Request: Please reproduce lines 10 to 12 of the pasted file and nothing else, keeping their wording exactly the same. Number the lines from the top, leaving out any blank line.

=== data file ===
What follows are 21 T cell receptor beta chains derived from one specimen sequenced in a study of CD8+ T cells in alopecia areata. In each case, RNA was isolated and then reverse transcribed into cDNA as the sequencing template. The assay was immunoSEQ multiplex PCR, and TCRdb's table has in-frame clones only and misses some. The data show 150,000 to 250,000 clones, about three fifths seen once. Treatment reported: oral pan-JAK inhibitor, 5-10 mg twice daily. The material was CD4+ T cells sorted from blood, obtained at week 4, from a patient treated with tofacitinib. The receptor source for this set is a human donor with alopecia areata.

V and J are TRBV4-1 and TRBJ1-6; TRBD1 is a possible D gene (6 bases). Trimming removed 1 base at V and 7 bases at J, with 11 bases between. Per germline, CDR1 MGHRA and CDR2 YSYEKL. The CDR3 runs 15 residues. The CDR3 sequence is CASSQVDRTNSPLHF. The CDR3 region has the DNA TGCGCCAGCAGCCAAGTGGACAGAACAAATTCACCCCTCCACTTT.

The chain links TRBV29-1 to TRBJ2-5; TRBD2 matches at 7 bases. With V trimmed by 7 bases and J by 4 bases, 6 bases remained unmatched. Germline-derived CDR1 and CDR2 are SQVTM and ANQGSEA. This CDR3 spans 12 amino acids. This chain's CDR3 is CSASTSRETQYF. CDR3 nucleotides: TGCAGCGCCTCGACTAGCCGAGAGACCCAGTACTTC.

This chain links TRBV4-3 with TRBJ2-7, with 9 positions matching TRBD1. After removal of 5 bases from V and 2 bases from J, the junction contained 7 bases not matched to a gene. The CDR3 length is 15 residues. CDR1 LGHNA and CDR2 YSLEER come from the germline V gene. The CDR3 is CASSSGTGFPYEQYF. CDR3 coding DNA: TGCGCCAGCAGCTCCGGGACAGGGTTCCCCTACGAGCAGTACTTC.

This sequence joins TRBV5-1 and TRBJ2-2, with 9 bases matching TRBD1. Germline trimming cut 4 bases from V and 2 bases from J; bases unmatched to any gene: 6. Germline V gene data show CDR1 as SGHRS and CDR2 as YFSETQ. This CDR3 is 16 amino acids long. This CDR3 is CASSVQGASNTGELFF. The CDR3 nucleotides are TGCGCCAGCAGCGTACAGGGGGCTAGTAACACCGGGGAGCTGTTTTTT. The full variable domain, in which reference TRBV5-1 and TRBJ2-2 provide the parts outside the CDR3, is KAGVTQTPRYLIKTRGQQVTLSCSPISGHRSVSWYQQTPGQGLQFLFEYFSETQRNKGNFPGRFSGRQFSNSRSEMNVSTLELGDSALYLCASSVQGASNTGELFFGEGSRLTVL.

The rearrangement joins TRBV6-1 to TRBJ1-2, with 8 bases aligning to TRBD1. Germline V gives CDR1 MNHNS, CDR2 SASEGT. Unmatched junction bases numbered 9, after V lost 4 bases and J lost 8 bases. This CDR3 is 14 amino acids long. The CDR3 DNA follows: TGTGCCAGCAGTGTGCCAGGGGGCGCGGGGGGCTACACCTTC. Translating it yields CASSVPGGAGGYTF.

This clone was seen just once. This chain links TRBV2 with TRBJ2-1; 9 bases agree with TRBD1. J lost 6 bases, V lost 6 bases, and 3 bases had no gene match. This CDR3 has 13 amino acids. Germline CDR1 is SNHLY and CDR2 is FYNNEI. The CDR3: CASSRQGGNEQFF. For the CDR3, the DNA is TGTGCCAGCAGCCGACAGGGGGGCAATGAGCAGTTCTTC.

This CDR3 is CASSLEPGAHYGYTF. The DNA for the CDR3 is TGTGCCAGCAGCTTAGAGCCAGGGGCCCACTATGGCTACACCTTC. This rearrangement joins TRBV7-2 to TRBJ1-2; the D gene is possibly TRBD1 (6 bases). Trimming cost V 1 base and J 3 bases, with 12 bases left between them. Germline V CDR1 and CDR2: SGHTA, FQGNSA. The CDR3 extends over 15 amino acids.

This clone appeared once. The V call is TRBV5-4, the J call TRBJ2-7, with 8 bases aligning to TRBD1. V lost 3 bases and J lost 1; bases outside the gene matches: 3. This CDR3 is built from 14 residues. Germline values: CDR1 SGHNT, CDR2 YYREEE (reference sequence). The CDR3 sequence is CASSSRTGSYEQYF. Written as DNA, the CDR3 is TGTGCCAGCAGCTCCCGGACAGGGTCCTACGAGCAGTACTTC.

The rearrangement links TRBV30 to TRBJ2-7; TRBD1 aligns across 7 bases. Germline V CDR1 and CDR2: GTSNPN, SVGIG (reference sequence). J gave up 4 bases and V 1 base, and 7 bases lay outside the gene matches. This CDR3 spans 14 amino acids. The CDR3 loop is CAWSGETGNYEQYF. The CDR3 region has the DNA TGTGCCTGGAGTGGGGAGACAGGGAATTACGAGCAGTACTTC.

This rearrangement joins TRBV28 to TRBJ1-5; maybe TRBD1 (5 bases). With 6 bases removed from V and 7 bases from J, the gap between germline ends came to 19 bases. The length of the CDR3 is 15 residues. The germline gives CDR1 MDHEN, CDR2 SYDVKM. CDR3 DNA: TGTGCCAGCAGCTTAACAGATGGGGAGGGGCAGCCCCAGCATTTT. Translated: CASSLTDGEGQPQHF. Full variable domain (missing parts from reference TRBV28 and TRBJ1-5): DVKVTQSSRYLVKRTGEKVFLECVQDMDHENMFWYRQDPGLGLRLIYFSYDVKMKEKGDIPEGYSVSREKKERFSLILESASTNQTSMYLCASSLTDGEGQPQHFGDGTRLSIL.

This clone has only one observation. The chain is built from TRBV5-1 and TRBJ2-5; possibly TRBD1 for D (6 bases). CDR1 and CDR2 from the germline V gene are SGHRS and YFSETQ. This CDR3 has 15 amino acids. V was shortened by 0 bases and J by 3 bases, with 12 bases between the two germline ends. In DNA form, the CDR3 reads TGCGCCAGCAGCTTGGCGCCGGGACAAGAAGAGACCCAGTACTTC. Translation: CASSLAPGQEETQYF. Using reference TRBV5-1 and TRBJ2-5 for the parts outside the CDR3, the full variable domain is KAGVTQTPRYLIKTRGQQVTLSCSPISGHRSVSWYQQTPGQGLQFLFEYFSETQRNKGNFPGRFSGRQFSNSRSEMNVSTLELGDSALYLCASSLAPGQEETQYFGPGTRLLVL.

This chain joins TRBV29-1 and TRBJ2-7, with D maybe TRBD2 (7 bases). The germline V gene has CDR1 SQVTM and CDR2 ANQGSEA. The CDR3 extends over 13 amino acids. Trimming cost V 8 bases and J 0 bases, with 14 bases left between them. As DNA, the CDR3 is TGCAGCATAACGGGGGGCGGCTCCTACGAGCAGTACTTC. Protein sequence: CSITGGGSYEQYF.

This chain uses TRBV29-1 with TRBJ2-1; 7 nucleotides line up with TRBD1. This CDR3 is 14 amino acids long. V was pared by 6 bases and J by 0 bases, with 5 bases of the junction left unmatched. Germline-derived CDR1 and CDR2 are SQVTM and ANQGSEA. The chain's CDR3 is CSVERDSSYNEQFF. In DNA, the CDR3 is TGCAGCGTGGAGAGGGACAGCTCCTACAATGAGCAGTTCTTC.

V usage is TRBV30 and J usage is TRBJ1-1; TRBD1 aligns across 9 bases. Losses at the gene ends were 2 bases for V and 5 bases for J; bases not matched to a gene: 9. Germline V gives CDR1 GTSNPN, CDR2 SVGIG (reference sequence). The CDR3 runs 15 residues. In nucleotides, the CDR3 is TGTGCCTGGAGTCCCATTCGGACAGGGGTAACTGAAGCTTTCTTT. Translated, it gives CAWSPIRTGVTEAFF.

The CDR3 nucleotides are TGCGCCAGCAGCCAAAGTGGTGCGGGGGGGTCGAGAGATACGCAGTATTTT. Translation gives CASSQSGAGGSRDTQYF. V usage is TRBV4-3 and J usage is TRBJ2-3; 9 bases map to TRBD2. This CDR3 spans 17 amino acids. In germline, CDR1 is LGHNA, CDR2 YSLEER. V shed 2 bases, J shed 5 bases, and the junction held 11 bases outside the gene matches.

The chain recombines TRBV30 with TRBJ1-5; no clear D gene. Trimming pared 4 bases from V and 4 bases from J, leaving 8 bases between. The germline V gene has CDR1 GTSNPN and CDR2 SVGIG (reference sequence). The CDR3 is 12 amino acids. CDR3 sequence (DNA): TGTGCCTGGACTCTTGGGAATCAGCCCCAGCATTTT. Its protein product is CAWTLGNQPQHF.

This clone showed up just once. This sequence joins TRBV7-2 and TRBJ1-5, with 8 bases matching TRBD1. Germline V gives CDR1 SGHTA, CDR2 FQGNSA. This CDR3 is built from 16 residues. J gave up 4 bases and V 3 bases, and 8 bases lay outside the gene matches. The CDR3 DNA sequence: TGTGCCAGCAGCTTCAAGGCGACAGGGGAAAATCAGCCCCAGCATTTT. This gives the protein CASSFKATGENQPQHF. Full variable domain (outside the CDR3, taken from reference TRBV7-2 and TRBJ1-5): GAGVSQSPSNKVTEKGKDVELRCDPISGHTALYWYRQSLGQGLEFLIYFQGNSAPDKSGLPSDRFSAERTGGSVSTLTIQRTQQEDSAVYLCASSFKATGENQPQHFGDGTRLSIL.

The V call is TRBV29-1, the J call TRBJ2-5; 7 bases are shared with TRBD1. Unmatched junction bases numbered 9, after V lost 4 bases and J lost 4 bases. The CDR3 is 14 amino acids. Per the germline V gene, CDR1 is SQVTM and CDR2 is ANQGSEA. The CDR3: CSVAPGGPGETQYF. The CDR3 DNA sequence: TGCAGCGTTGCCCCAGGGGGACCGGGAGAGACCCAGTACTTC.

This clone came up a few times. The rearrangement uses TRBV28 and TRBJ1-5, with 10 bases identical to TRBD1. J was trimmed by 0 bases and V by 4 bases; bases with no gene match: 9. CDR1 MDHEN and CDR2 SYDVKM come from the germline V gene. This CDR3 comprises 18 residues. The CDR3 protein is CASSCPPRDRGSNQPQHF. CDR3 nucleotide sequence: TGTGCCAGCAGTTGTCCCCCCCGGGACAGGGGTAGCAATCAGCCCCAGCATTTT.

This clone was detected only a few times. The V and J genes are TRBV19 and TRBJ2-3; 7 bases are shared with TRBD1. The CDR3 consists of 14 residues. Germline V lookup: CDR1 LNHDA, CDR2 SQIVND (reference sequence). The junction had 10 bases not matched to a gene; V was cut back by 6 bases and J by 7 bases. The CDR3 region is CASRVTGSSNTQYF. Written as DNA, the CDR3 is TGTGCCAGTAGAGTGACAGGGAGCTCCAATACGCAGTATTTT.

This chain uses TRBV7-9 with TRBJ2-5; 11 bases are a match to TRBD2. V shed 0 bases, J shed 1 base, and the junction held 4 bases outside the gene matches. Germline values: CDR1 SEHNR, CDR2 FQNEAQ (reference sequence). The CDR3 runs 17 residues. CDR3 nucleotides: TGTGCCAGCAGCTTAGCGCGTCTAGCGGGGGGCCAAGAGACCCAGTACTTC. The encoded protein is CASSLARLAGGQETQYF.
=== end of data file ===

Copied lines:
The rearrangement links TRBV30 to TRBJ2-7; TRBD1 aligns across 7 bases. Germline V CDR1 and CDR2: GTSNPN, SVGIG (reference sequence). J gave up 4 bases and V 1 base, and 7 bases lay outside the gene matches. This CDR3 spans 14 amino acids. The CDR3 loop is CAWSGETGNYEQYF. The CDR3 region has the DNA TGTGCCTGGAGTGGGGAGACAGGGAATTACGAGCAGTACTTC.

This rearrangement joins TRBV28 to TRBJ1-5; maybe TRBD1 (5 bases). With 6 bases removed from V and 7 bases from J, the gap between germline ends came to 19 bases. The length of the CDR3 is 15 residues. The germline gives CDR1 MDHEN, CDR2 SYDVKM. CDR3 DNA: TGTGCCAGCAGCTTAACAGATGGGGAGGGGCAGCCCCAGCATTTT. Translated: CASSLTDGEGQPQHF. Full variable domain (missing parts from reference TRBV28 and TRBJ1-5): DVKVTQSSRYLVKRTGEKVFLECVQDMDHENMFWYRQDPGLGLRLIYFSYDVKMKEKGDIPEGYSVSREKKERFSLILESASTNQTSMYLCASSLTDGEGQPQHFGDGTRLSIL.

This clone has only one observation. The chain is built from TRBV5-1 and TRBJ2-5; possibly TRBD1 for D (6 bases). CDR1 and CDR2 from the germline V gene are SGHRS and YFSETQ. This CDR3 has 15 amino acids. V was shortened by 0 bases and J by 3 bases, with 12 bases between the two germline ends. In DNA form, the CDR3 reads TGCGCCAGCAGCTTGGCGCCGGGACAAGAAGAGACCCAGTACTTC. Translation: CASSLAPGQEETQYF. Using reference TRBV5-1 and TRBJ2-5 for the parts outside the CDR3, the full variable domain is KAGVTQTPRYLIKTRGQQVTLSCSPISGHRSVSWYQQTPGQGLQFLFEYFSETQRNKGNFPGRFSGRQFSNSRSEMNVSTLELGDSALYLCASSLAPGQEETQYFGPGTRLLVL.